21 January 2020
Otherwise known as computer-oriented crime, there are three major types of cybercrime: crimes against people, crimes against property and crimes against government.
Photo Credit: BW Businessworld
Within that orbit, experts point out that the most popular cybercrimes to be aware of and protect yourself against are phishing scams, identity theft scams, online harassment, cyberstalking and invasion of privacy.
While no individual, company or even government is ever truly safe, transportation fleets should take particular note of certain countermeasures that, when applied with consistency and focus, can effectively combat the efforts of digital criminals.
Tech-crime being what it is, the same rules that apply to your personal life should apply to your business. Protect your identity, be weary of tricky emails and similar scams and, without a doubt, protect your devices. This obviously includes keeping your credit card and social security numbers out of public view, as well as documents that contain delicate information.
But here’s an eye-opener: nearly half of all cell phone users don’t use a passcode. Moral of the story – use a passcode on all of your fleet’s devices. To that end, two-step verification is suggested – especially when accessing various accounts.
As for those scam emails? They seem to get trickier and trickier. All the more reason for users to remain as vigilant as possible. Modern hackers design corrupt emails to look like IRS, Google, FBI or even social media requests. Complete with familiar language and branding, they’re easy to fall prey to. Make a point to never click on any links in these emails or texts on your phone. Those are access points, and once inside, cybercriminals are well versed in navigating your system(s), and the consequence is typically some type of corruption and the resulting ransom request.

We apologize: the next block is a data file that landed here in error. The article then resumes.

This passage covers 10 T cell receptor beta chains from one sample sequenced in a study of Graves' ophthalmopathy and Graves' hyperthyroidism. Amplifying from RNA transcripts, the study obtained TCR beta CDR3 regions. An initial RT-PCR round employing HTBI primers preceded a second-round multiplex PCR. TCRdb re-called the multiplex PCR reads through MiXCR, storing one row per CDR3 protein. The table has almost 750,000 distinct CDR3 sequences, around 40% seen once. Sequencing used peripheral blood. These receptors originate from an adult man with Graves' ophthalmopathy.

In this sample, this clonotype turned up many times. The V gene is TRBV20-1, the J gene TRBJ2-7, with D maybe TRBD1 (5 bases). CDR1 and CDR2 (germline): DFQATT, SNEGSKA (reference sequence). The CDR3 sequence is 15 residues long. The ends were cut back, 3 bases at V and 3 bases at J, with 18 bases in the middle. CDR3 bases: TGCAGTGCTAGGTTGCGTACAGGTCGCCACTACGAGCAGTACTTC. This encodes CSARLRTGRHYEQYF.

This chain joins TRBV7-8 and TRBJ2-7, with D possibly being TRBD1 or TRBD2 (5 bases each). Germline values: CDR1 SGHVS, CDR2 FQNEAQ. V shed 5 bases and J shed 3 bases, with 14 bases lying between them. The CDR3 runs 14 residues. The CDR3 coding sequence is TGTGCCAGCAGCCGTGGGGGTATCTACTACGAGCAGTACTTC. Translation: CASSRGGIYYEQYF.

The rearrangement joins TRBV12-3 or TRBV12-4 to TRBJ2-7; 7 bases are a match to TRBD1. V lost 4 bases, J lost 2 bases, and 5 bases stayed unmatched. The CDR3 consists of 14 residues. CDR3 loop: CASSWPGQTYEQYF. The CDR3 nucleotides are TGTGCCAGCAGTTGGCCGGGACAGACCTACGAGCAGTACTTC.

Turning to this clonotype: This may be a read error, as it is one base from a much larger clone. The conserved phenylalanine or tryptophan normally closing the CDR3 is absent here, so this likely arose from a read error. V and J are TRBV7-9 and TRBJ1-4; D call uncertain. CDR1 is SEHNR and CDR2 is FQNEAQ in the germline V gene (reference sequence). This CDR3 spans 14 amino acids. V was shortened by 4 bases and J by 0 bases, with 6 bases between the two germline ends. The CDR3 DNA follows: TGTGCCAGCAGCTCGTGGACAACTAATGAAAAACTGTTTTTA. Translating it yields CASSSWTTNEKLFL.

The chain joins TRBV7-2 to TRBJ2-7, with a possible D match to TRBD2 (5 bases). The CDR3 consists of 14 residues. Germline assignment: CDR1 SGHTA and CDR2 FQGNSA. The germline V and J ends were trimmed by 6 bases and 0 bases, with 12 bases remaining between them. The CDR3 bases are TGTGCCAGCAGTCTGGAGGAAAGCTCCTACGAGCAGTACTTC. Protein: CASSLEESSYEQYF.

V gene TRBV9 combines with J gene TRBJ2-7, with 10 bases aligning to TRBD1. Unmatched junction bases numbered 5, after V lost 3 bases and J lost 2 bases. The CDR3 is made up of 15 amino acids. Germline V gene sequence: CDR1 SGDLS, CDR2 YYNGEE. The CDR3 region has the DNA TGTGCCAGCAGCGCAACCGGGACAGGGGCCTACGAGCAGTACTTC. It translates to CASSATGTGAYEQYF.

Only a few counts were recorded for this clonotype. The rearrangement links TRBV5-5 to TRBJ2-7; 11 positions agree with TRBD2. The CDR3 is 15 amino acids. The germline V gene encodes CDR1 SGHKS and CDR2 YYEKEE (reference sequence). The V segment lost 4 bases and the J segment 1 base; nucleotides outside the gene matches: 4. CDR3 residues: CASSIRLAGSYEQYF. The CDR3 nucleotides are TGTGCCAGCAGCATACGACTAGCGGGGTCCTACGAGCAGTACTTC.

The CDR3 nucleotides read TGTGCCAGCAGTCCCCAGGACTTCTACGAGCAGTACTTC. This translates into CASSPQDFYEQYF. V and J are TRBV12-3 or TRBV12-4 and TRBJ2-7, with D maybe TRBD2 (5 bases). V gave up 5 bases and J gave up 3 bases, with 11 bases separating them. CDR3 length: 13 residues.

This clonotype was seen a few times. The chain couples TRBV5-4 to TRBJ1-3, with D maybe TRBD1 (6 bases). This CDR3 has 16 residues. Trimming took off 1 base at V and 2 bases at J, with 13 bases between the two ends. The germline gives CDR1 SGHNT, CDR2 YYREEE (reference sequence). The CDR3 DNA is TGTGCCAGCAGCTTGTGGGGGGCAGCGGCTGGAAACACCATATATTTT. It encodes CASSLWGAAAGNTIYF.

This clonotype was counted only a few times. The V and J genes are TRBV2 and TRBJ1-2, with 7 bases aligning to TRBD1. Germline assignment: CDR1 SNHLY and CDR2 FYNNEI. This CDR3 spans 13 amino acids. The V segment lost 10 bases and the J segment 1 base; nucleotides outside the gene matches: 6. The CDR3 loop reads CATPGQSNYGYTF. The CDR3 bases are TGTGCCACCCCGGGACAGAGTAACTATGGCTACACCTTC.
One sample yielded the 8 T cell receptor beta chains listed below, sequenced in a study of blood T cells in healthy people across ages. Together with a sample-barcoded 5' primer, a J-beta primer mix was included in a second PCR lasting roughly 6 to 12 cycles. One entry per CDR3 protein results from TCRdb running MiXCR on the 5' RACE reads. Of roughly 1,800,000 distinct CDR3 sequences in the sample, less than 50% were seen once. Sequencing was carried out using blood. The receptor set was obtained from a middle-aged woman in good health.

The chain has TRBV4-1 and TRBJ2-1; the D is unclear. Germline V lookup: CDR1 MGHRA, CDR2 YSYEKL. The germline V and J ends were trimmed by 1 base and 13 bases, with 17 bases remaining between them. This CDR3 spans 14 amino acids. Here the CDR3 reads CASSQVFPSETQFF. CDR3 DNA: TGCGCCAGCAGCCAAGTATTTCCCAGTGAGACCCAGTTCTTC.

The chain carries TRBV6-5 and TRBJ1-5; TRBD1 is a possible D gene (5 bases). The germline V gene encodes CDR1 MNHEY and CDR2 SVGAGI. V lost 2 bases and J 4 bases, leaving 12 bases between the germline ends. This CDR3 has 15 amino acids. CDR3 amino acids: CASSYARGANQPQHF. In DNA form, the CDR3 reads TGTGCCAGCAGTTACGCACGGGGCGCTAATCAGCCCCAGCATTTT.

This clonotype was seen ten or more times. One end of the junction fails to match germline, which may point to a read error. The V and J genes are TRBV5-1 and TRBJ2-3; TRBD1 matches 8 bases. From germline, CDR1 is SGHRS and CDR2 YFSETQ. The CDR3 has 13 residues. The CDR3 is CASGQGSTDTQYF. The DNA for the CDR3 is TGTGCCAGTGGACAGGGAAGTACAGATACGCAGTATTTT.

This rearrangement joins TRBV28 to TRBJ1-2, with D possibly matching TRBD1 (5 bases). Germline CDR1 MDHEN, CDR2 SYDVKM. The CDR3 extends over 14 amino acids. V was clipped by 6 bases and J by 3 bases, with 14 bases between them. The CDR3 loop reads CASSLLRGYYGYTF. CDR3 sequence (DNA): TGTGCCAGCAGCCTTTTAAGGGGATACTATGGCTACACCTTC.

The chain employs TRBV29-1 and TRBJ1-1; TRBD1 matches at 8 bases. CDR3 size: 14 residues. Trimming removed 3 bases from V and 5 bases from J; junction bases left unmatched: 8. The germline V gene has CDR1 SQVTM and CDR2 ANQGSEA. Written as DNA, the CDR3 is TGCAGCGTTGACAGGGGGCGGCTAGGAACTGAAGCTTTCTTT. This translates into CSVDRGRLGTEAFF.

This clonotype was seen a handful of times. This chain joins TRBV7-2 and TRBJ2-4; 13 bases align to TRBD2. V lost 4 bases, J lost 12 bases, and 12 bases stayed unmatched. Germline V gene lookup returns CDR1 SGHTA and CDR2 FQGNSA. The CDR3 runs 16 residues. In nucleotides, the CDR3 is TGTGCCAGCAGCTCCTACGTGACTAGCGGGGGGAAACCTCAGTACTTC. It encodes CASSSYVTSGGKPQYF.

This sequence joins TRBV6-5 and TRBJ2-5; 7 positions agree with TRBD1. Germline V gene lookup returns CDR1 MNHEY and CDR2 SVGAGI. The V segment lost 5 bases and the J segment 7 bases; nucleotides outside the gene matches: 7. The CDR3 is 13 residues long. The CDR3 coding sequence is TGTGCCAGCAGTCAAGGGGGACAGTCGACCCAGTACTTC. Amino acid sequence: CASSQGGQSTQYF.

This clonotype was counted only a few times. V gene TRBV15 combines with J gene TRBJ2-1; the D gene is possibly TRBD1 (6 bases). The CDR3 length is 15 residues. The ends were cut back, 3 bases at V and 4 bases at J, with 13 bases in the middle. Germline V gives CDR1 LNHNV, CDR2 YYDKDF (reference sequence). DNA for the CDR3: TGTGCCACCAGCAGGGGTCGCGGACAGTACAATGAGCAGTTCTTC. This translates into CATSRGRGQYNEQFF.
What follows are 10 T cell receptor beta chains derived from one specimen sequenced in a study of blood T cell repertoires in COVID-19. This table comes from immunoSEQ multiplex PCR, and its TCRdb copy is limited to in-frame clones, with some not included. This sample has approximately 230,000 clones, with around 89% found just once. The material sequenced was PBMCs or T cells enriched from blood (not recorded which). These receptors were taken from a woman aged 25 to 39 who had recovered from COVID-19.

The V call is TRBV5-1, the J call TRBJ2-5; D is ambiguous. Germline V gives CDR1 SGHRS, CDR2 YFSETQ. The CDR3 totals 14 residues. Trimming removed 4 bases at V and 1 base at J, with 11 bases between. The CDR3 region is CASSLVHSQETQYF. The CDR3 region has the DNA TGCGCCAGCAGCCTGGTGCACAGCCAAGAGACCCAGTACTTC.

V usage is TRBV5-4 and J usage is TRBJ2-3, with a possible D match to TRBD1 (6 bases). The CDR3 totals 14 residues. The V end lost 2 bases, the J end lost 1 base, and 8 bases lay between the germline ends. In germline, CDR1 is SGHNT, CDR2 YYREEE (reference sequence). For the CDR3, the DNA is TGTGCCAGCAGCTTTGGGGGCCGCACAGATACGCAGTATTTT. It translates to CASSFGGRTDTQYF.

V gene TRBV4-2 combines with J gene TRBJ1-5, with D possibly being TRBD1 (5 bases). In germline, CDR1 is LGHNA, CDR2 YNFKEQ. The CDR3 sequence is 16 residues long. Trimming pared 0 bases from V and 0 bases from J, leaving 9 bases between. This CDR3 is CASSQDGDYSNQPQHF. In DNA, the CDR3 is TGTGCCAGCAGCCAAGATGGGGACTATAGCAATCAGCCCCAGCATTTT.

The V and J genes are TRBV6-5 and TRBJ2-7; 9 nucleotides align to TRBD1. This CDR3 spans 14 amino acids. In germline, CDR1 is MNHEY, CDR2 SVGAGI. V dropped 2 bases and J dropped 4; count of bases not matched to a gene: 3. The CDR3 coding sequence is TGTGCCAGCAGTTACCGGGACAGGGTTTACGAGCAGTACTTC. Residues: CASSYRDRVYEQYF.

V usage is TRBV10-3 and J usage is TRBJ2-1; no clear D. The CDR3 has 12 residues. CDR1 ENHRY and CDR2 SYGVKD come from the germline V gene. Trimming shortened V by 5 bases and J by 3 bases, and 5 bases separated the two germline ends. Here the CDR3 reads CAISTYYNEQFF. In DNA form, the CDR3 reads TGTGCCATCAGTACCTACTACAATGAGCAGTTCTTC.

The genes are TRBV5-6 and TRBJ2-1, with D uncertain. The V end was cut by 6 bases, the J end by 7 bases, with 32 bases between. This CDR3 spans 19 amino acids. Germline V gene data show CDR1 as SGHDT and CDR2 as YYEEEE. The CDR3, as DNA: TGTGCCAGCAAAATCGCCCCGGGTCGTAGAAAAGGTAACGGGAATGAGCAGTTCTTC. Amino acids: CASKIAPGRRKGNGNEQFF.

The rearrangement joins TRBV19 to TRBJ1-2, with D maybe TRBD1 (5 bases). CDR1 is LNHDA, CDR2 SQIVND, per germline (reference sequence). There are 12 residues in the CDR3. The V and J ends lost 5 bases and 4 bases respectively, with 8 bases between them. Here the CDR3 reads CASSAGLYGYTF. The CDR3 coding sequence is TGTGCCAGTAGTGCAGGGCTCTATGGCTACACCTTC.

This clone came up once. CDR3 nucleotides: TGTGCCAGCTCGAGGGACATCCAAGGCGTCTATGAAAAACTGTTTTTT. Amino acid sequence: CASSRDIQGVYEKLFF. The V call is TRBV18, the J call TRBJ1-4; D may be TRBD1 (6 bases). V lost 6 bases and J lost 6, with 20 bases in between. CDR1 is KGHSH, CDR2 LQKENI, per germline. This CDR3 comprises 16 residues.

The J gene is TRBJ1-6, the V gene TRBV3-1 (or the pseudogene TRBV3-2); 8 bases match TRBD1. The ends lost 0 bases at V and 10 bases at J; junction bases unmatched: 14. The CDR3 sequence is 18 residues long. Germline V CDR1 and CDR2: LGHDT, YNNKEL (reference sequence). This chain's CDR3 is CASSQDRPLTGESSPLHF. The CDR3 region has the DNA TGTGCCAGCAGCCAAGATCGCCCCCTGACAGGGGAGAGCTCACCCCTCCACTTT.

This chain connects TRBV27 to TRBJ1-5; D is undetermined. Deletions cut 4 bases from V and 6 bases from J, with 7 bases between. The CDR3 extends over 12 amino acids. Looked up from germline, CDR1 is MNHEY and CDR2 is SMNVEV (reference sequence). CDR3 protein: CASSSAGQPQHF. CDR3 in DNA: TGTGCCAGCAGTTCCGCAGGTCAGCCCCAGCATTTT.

One big risk for drivers is using their various devices (phone, computer, tablet, ELD) via an unsecured wi-fi connection. As much as drivers find themselves on the road, eating in places that provide wi-fi, as well as staying overnight in hotels that provide it, the risk is very high that users can be hacked by fake wi-fi networks that look very much like the network they should be on (HolidayInnwifi vs. FreeHolidayInnwifi). Train up your workforce to always confirm which wi-fi is the real one associated with the place they currently find themselves.
Consistent updating of all of your software systems is also a must. These updates contain the most up-to-date protections, which likely have been updated for that very reason – because the old one has been out in the world for a month or three or six, and is now too vulnerable to attack.
Another eye-opener: as estimated by consumer data market leader, Statista, there will be more than 80 million connected vehicles in existence in 2020. And although more and more private vehicles have some kind of online technology, it is businesses and their fleets that most benefit from these technologies, thanks to the telematic data provided by OBD (on-board diagnostics) ports in vehicles. While originally designed to monitor emissions, OBD ports now provide all sorts of data, from the vehicle’s location and driving parameters (speed, acceleration, etc.), to weight and type of freight, and the state of the vehicle’s mechanical components.
Online security company, Panda, recently addressed the risks involved with this optimization tool, stating, “If the vehicles are transporting valuable goods, finding out the location and route of each vehicle, as well as what it is carrying, is a desirable goal for potential thieves.”
Needless to say, gone are the days of the Hollywood snatch-and-grab heist – these days, cybercriminals snatch your vital information from thin air, if given the opportunity. But you can protect yourself and your business by remaining aware, consistent and up-to-date. While it might be inconvenient at times, don’t settle for less within today’s digital landscape. Don’t let your fleet end up on the receiving end of a ransom request.